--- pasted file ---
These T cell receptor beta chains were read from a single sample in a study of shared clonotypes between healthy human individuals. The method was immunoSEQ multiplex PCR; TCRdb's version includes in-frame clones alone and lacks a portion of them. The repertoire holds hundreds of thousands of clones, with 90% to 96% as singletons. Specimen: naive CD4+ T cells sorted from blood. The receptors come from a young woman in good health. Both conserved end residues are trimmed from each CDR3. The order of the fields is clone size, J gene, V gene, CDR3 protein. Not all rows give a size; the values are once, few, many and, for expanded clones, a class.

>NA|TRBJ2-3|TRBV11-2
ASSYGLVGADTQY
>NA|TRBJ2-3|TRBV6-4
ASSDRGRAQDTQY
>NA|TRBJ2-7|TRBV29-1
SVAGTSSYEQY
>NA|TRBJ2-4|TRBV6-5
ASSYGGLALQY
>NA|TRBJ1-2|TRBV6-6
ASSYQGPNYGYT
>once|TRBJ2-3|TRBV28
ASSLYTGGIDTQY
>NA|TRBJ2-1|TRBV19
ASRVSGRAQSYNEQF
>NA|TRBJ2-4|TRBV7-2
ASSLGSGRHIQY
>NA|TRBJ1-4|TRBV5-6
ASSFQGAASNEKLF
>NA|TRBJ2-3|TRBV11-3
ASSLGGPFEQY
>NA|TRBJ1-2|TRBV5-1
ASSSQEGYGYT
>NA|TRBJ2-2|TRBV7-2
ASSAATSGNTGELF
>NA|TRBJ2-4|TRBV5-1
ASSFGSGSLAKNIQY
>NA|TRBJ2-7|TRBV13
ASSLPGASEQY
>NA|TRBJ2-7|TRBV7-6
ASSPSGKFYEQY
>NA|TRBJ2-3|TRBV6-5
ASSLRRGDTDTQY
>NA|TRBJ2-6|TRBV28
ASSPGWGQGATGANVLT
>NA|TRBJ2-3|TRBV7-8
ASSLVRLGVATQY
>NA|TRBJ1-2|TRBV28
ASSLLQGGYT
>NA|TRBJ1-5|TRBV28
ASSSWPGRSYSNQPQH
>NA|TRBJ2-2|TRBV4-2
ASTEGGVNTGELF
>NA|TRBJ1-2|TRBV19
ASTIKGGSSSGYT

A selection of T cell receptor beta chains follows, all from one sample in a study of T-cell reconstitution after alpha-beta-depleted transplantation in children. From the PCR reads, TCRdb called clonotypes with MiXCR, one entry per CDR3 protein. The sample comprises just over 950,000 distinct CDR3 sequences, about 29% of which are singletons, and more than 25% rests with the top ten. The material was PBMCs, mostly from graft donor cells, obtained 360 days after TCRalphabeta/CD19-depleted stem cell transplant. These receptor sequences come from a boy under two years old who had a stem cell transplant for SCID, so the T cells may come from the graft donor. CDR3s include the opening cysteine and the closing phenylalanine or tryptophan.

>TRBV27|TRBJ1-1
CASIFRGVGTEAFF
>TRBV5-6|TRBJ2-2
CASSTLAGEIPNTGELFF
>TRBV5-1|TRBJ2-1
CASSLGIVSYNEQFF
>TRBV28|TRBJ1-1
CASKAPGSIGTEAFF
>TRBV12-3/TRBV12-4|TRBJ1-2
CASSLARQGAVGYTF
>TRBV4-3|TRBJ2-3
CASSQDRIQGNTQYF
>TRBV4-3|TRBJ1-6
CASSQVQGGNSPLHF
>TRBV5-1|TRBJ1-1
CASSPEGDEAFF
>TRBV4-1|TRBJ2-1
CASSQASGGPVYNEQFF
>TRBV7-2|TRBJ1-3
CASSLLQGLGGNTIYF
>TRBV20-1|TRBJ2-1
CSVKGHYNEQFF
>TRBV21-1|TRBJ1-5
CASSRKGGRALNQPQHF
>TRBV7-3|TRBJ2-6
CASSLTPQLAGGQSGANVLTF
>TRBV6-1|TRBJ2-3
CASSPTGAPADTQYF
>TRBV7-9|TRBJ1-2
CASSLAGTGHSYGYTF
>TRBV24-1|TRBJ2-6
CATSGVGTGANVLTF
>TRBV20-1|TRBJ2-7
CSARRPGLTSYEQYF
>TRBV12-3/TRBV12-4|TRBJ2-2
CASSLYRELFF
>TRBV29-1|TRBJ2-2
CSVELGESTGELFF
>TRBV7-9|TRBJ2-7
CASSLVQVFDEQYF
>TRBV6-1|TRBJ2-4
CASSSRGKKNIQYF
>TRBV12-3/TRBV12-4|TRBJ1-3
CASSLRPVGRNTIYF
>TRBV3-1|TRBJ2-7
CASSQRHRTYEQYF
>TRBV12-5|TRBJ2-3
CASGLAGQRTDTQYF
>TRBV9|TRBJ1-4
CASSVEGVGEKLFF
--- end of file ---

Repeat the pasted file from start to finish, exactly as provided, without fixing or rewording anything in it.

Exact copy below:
These T cell receptor beta chains were read from a single sample in a study of shared clonotypes between healthy human individuals. The method was immunoSEQ multiplex PCR; TCRdb's version includes in-frame clones alone and lacks a portion of them. The repertoire holds hundreds of thousands of clones, with 90% to 96% as singletons. Specimen: naive CD4+ T cells sorted from blood. The receptors come from a young woman in good health. Both conserved end residues are trimmed from each CDR3. The order of the fields is clone size, J gene, V gene, CDR3 protein. Not all rows give a size; the values are once, few, many and, for expanded clones, a class.

>NA|TRBJ2-3|TRBV11-2
ASSYGLVGADTQY
>NA|TRBJ2-3|TRBV6-4
ASSDRGRAQDTQY
>NA|TRBJ2-7|TRBV29-1
SVAGTSSYEQY
>NA|TRBJ2-4|TRBV6-5
ASSYGGLALQY
>NA|TRBJ1-2|TRBV6-6
ASSYQGPNYGYT
>once|TRBJ2-3|TRBV28
ASSLYTGGIDTQY
>NA|TRBJ2-1|TRBV19
ASRVSGRAQSYNEQF
>NA|TRBJ2-4|TRBV7-2
ASSLGSGRHIQY
>NA|TRBJ1-4|TRBV5-6
ASSFQGAASNEKLF
>NA|TRBJ2-3|TRBV11-3
ASSLGGPFEQY
>NA|TRBJ1-2|TRBV5-1
ASSSQEGYGYT
>NA|TRBJ2-2|TRBV7-2
ASSAATSGNTGELF
>NA|TRBJ2-4|TRBV5-1
ASSFGSGSLAKNIQY
>NA|TRBJ2-7|TRBV13
ASSLPGASEQY
>NA|TRBJ2-7|TRBV7-6
ASSPSGKFYEQY
>NA|TRBJ2-3|TRBV6-5
ASSLRRGDTDTQY
>NA|TRBJ2-6|TRBV28
ASSPGWGQGATGANVLT
>NA|TRBJ2-3|TRBV7-8
ASSLVRLGVATQY
>NA|TRBJ1-2|TRBV28
ASSLLQGGYT
>NA|TRBJ1-5|TRBV28
ASSSWPGRSYSNQPQH
>NA|TRBJ2-2|TRBV4-2
ASTEGGVNTGELF
>NA|TRBJ1-2|TRBV19
ASTIKGGSSSGYT

A selection of T cell receptor beta chains follows, all from one sample in a study of T-cell reconstitution after alpha-beta-depleted transplantation in children. From the PCR reads, TCRdb called clonotypes with MiXCR, one entry per CDR3 protein. The sample comprises just over 950,000 distinct CDR3 sequences, about 29% of which are singletons, and more than 25% rests with the top ten. The material was PBMCs, mostly from graft donor cells, obtained 360 days after TCRalphabeta/CD19-depleted stem cell transplant. These receptor sequences come from a boy under two years old who had a stem cell transplant for SCID, so the T cells may come from the graft donor. CDR3s include the opening cysteine and the closing phenylalanine or tryptophan.

>TRBV27|TRBJ1-1
CASIFRGVGTEAFF
>TRBV5-6|TRBJ2-2
CASSTLAGEIPNTGELFF
>TRBV5-1|TRBJ2-1
CASSLGIVSYNEQFF
>TRBV28|TRBJ1-1
CASKAPGSIGTEAFF
>TRBV12-3/TRBV12-4|TRBJ1-2
CASSLARQGAVGYTF
>TRBV4-3|TRBJ2-3
CASSQDRIQGNTQYF
>TRBV4-3|TRBJ1-6
CASSQVQGGNSPLHF
>TRBV5-1|TRBJ1-1
CASSPEGDEAFF
>TRBV4-1|TRBJ2-1
CASSQASGGPVYNEQFF
>TRBV7-2|TRBJ1-3
CASSLLQGLGGNTIYF
>TRBV20-1|TRBJ2-1
CSVKGHYNEQFF
>TRBV21-1|TRBJ1-5
CASSRKGGRALNQPQHF
>TRBV7-3|TRBJ2-6
CASSLTPQLAGGQSGANVLTF
>TRBV6-1|TRBJ2-3
CASSPTGAPADTQYF
>TRBV7-9|TRBJ1-2
CASSLAGTGHSYGYTF
>TRBV24-1|TRBJ2-6
CATSGVGTGANVLTF
>TRBV20-1|TRBJ2-7
CSARRPGLTSYEQYF
>TRBV12-3/TRBV12-4|TRBJ2-2
CASSLYRELFF
>TRBV29-1|TRBJ2-2
CSVELGESTGELFF
>TRBV7-9|TRBJ2-7
CASSLVQVFDEQYF
>TRBV6-1|TRBJ2-4
CASSSRGKKNIQYF
>TRBV12-3/TRBV12-4|TRBJ1-3
CASSLRPVGRNTIYF
>TRBV3-1|TRBJ2-7
CASSQRHRTYEQYF
>TRBV12-5|TRBJ2-3
CASGLAGQRTDTQYF
>TRBV9|TRBJ1-4
CASSVEGVGEKLFF